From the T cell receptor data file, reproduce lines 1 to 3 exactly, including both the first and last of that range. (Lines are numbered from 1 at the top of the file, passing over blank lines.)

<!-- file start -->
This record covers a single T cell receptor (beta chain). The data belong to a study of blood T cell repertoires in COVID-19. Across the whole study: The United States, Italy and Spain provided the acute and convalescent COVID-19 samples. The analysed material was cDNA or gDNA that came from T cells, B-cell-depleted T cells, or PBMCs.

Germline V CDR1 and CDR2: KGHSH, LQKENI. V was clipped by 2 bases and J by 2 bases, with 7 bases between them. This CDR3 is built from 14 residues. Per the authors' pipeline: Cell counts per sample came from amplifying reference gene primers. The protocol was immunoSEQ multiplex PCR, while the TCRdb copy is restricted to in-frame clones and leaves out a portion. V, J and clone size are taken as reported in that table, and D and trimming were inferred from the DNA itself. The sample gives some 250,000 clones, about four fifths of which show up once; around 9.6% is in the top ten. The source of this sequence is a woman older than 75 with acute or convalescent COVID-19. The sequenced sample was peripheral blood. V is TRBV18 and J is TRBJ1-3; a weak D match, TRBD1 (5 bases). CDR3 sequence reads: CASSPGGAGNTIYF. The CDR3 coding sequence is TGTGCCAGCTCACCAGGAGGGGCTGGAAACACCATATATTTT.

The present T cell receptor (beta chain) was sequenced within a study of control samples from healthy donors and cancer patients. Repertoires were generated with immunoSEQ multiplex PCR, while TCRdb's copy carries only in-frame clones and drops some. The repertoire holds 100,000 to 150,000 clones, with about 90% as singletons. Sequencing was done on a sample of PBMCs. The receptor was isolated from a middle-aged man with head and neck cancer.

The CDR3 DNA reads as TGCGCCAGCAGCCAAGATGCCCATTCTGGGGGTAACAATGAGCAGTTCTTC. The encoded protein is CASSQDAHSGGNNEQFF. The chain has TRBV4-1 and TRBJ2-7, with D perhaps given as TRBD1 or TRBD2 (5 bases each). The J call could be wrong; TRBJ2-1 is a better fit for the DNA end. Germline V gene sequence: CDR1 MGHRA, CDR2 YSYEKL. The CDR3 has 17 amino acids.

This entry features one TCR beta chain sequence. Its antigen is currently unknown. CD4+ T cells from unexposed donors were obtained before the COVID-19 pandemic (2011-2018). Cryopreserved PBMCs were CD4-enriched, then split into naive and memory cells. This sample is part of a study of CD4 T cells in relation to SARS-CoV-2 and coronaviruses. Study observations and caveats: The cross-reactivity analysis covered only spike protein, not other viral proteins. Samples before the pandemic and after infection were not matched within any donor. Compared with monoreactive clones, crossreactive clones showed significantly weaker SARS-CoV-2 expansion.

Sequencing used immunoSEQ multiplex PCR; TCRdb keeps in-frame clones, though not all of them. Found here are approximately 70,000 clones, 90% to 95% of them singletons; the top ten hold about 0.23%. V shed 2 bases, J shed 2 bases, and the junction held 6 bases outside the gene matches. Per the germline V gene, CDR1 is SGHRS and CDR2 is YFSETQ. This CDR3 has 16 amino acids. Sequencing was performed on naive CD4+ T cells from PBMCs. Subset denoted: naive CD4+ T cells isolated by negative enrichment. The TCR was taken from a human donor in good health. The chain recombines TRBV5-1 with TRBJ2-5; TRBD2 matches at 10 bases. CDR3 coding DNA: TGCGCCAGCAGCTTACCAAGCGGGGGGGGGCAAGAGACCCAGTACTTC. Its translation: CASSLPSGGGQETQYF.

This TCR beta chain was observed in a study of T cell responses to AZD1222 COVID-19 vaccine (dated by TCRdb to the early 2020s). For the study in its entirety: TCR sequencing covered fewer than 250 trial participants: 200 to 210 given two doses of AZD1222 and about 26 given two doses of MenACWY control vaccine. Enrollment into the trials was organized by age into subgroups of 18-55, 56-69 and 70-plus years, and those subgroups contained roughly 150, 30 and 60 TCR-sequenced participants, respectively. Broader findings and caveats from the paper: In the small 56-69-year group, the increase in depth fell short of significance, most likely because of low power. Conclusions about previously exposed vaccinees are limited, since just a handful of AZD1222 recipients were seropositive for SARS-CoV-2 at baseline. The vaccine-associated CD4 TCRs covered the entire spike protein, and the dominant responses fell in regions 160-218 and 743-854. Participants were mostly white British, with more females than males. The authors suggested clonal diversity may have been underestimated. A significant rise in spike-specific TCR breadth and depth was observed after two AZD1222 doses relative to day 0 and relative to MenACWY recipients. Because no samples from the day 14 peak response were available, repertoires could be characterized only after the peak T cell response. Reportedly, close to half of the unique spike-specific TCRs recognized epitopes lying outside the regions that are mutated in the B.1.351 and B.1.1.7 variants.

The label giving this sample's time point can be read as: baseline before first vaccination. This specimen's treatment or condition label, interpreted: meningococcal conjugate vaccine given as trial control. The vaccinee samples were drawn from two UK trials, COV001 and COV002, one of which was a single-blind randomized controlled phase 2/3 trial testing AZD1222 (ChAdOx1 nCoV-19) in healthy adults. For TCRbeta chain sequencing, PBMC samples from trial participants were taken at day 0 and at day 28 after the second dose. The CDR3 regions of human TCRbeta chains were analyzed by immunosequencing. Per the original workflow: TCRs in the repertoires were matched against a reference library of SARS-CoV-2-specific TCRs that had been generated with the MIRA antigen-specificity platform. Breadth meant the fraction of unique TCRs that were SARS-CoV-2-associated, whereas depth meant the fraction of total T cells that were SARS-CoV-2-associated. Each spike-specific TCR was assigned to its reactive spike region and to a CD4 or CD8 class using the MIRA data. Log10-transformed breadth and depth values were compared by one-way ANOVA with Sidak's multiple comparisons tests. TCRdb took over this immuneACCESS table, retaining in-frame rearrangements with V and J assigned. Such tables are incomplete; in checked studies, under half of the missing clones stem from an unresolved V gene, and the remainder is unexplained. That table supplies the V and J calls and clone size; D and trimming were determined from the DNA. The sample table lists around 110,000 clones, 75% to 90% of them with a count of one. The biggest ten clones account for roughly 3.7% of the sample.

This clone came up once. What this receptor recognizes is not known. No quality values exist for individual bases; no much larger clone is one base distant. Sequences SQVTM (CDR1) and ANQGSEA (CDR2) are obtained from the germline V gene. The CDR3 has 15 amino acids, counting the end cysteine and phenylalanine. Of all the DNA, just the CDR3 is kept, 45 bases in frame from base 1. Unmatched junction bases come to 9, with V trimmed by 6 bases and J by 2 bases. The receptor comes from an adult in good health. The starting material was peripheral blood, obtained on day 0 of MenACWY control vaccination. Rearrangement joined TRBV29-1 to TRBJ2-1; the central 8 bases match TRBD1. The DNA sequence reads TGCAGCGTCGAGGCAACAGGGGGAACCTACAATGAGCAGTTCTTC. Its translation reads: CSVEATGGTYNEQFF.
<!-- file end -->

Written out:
This record covers a single T cell receptor (beta chain). The data belong to a study of blood T cell repertoires in COVID-19. Across the whole study: The United States, Italy and Spain provided the acute and convalescent COVID-19 samples. The analysed material was cDNA or gDNA that came from T cells, B-cell-depleted T cells, or PBMCs.

Germline V CDR1 and CDR2: KGHSH, LQKENI. V was clipped by 2 bases and J by 2 bases, with 7 bases between them. This CDR3 is built from 14 residues. Per the authors' pipeline: Cell counts per sample came from amplifying reference gene primers. The protocol was immunoSEQ multiplex PCR, while the TCRdb copy is restricted to in-frame clones and leaves out a portion. V, J and clone size are taken as reported in that table, and D and trimming were inferred from the DNA itself. The sample gives some 250,000 clones, about four fifths of which show up once; around 9.6% is in the top ten. The source of this sequence is a woman older than 75 with acute or convalescent COVID-19. The sequenced sample was peripheral blood. V is TRBV18 and J is TRBJ1-3; a weak D match, TRBD1 (5 bases). CDR3 sequence reads: CASSPGGAGNTIYF. The CDR3 coding sequence is TGTGCCAGCTCACCAGGAGGGGCTGGAAACACCATATATTTT.

The present T cell receptor (beta chain) was sequenced within a study of control samples from healthy donors and cancer patients. Repertoires were generated with immunoSEQ multiplex PCR, while TCRdb's copy carries only in-frame clones and drops some. The repertoire holds 100,000 to 150,000 clones, with about 90% as singletons. Sequencing was done on a sample of PBMCs. The receptor was isolated from a middle-aged man with head and neck cancer.